All Beliefs are Welcome Here!
Dear David and Muse,
Interesting topic....wd like to contribute a bit. M a cultural scholar not afraid of exploring the spiritual (past lives) and theoretical science (quantum physics). hv a blog based on a French site (http://v-age.travelblog.fr) dealing with some ramifications. Here are some excerpts dealing with the topic of "past lives.
Hope you find it interesting:
(...)Multiverse or Meta-universe...those terms were first coined in 1895 by the American philosopher and psychologist William James. Yet the idea of a Meta-universe preceded him by millennia.
Since ancient times Indian Hinduist and Buddhist cosmology is adhering to a worldview including many worlds, both visible and invisible. Hinduism speaks of Triloka -- the Three Worlds. The Vedic rishis describe those as three intertwined dimensions of existence.
In Buddhist cosmology, the Triloka (known in Tibetan as: Khams-gsum) are :
B1. The world of desire (Kāmaloka or Kāma-Dhatu; Tibetan: dod pa'i khams) typified by sexual and other desires, populated by different types of sentient beings: hell beings, animals, hungry ghosts (Sanskrit: Preta प्रेत; Tibetan: Yi-dwag), human beings, demi-gods (Sanskrit: Asura असुर; Tibetan: Lha-Mayin) and desire-gods (Sanskrit: Devas देव or Suras; Tibetan: Lha).
B2. The world of form (Rūpaloka or Rūpa-Dhatu; Tibetan: gzugs khams) with the Seventeen samsaric heavenly abodes consisting of the threefold four Dhyana Realms and the five Pure Abodes. A subtle divine state of samsaric existence between the desire realm and the formless realm, where sense of smell, sense of taste and sexual organs are absent. The beings there have bodies of light, long lives and no painful sensations. Unwholesome mental factors such as attachment cannot arise. The Devas (Tibetan: Lha) in that world have physical forms, but compared to their counterparts in the world of desire (Kāmaloka or Kāma-Dhatu; Tibetan: dod pa'i khams) are sexless and passionless. They live in a large number of "heavens" or deva-worlds that rise, layer on layer, above the earth.
B3. The world of formlessness (Arūpaloka or Arūpa-Dhatu; Tibetan: gzugs med kyi khams). The abode of unenlightened beings who have practiced formless meditative states, dwelling on the notions: Infinite Space, Infinite Consciousness, Nothing Whatsoever, and Neither Presence Nor Absence (of conception). These beings remain in these four subtle types of conceptual meditation for many aeons after which they again return to lower states within samsara. The Devas in this world have no physical form or location, and they dwell in meditation on formless subjects. They achieve this by attaining advanced meditational levels in another life. They do not interact with the rest of the Buddhist cosmos.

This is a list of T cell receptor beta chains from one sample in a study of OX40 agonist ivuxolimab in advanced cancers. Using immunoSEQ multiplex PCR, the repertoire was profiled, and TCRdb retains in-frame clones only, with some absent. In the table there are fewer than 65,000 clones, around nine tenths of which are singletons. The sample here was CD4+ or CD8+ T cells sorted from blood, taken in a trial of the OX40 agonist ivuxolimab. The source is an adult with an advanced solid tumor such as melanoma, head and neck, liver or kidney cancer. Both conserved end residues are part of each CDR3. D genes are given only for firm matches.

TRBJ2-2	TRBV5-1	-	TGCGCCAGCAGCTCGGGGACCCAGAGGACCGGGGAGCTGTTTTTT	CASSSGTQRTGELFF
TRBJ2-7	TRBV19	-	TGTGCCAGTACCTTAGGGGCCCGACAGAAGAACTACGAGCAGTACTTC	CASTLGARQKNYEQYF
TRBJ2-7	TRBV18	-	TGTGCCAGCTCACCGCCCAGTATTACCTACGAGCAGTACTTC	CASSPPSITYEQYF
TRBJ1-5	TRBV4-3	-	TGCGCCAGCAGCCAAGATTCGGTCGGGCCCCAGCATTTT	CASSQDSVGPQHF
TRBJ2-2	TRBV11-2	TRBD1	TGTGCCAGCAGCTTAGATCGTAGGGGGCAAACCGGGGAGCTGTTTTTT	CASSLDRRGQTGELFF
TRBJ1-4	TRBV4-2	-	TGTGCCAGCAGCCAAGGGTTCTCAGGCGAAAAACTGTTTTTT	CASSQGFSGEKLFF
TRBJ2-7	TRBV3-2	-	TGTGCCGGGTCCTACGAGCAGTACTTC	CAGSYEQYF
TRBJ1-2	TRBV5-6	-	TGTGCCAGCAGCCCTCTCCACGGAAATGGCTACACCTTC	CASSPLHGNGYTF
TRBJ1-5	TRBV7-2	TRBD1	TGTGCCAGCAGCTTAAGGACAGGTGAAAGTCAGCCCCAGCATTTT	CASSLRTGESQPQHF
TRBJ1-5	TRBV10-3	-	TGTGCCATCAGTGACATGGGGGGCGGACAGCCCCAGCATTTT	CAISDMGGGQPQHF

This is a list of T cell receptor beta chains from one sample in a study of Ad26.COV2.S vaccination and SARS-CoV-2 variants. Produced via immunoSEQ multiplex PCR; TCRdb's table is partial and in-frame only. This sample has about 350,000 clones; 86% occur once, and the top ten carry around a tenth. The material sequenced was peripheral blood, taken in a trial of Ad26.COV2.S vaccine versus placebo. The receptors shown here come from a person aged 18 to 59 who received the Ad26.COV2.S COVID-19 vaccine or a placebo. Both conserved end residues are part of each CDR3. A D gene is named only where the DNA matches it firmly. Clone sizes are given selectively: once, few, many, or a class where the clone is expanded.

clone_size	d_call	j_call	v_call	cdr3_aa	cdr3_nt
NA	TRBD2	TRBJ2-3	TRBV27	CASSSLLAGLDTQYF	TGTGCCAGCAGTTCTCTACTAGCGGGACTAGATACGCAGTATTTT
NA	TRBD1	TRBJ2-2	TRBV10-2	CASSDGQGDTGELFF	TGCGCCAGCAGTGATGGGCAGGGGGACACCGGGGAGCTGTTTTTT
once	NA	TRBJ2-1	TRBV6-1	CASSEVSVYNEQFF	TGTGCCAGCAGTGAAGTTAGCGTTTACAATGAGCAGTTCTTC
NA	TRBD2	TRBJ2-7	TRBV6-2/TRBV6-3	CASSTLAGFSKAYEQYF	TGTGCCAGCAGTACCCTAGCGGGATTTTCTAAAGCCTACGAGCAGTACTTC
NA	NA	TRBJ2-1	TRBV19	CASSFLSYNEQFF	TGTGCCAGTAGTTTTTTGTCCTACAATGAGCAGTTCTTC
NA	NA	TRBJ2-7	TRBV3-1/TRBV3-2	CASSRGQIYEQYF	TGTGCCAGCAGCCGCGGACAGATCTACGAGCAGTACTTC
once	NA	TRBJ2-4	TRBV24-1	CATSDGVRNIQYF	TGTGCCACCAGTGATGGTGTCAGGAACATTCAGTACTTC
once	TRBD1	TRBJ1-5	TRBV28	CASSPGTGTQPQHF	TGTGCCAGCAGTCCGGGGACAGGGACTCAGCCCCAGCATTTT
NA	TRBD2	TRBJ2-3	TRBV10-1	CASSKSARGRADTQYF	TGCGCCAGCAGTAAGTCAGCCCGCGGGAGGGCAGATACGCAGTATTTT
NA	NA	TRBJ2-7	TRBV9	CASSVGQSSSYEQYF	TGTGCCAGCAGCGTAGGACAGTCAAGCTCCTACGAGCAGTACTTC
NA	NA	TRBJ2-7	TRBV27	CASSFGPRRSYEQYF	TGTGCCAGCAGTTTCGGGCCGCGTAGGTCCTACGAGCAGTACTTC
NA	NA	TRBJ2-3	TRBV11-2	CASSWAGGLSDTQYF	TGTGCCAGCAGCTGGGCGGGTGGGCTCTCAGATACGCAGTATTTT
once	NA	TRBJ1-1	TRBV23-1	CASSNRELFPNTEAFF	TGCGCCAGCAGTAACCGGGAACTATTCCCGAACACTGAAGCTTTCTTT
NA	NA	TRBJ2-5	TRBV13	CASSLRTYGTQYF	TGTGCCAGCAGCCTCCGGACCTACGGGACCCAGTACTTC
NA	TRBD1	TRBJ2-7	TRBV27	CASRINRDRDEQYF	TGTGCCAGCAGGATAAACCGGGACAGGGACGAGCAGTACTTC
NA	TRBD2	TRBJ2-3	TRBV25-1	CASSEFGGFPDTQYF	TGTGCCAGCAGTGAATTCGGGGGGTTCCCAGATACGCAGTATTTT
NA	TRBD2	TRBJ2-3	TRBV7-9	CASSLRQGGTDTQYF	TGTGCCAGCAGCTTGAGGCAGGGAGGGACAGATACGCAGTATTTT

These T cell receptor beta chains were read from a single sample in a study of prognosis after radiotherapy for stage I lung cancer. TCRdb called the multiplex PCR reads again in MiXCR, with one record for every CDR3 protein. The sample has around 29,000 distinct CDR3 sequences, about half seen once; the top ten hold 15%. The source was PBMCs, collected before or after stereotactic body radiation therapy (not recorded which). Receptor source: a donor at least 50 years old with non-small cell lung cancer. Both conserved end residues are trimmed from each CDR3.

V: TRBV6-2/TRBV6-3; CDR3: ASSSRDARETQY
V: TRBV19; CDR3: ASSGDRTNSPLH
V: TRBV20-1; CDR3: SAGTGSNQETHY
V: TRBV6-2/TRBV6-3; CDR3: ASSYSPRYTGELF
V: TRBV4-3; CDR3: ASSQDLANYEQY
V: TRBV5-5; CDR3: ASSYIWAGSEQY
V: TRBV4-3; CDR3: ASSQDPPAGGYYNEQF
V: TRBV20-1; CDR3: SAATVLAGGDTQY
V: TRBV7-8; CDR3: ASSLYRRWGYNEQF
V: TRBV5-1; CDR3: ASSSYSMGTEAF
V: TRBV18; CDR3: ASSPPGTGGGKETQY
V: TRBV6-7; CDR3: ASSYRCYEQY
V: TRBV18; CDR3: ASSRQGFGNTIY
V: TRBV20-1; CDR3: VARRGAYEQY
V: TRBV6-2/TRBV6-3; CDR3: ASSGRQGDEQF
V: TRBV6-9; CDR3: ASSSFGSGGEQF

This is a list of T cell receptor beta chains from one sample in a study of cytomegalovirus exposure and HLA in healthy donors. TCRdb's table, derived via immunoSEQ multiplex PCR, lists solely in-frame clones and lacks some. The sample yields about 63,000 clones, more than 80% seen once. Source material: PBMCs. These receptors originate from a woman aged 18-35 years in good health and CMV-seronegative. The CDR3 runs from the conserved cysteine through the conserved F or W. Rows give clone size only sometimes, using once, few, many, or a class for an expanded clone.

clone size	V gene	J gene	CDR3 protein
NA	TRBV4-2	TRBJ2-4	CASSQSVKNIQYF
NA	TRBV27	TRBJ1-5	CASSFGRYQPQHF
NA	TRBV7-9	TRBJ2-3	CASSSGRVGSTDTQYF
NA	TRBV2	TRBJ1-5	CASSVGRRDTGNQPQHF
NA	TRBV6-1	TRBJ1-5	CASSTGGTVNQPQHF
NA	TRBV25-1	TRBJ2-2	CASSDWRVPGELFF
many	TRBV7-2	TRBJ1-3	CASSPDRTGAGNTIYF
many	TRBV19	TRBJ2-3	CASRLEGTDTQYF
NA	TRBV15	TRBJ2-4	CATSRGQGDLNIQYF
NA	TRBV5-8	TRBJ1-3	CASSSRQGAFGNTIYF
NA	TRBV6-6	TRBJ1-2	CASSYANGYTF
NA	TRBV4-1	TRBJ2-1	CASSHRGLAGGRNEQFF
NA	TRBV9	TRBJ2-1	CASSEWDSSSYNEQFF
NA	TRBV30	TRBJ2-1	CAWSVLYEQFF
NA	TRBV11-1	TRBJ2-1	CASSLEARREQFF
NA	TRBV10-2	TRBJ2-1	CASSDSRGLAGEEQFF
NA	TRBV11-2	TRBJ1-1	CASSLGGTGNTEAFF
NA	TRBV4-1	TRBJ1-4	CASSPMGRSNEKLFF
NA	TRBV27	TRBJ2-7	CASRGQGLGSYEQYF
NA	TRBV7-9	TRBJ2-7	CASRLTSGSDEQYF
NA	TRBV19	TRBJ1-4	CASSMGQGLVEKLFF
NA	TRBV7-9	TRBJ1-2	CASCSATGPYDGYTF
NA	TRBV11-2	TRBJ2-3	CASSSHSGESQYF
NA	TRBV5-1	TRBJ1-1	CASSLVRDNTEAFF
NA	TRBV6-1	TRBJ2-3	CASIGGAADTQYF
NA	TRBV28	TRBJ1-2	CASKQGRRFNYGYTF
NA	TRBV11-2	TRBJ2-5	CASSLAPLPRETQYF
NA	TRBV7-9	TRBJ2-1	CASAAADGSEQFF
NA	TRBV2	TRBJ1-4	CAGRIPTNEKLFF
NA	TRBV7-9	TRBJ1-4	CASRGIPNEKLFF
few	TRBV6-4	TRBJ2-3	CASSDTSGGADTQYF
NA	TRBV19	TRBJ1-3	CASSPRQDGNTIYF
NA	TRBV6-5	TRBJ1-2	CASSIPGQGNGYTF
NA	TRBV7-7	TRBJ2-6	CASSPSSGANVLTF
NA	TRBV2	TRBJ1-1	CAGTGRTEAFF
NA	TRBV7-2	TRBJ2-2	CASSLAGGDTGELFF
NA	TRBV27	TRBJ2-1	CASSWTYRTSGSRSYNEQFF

N.B. Buddhas and Boddhisattvas are all reincarneted humans and classified as higher beings than Gods (Devas).
The existence of Multiple worlds as described above, which was regarded until a few decades ago only as esoteric and unscientific mumbo-jumbo, is now taken more seriously by scientific cosmologists and theoretic physicists.
American physicist Hugh Everett's (1930-1982) so-called "Many-Worlds Interpretation" (MWI) was one of the first in 1957. MVI is also known as the Everett interpretation, the many-universes interpretation or "Many Worlds". This theory views Reality as something comparable to a tree that branches out, and wherein every possible quantum outcome becomes on branch of Reality.
Swedish-American cosmologist Max Tegmark (born 1967) provided classifications of the expanding, inflating 'invisible worlds' beyong our 'real' universe (the one we human beings can experience with our ordinary senses and which is equivalent to the Hinduist Bhuloka and Buddhist Kāmaloka [B1 here above]). According to Tegmark's theory, the multiverse resembles some kind of huge loaf of rising dough that is continuously expanding. However like in every piece of rising bread there remain some empty bubbles. In the multiverse that would be regions of space that stop stretching outwards or inflating. Such bubbles are understood as "embryonic level I multiverses."
Theoretical physicists Vitaly Vanchurin and Andrei Linde of Stanford Univerity tried in 2009 to calculate the number of all possible universes. Their result was that the multiverse was consisting of 10^10^16 possible parallel universes.
wow that's some amazing philosophy, (especially the bhuddist thought) I will have
to mull that over some.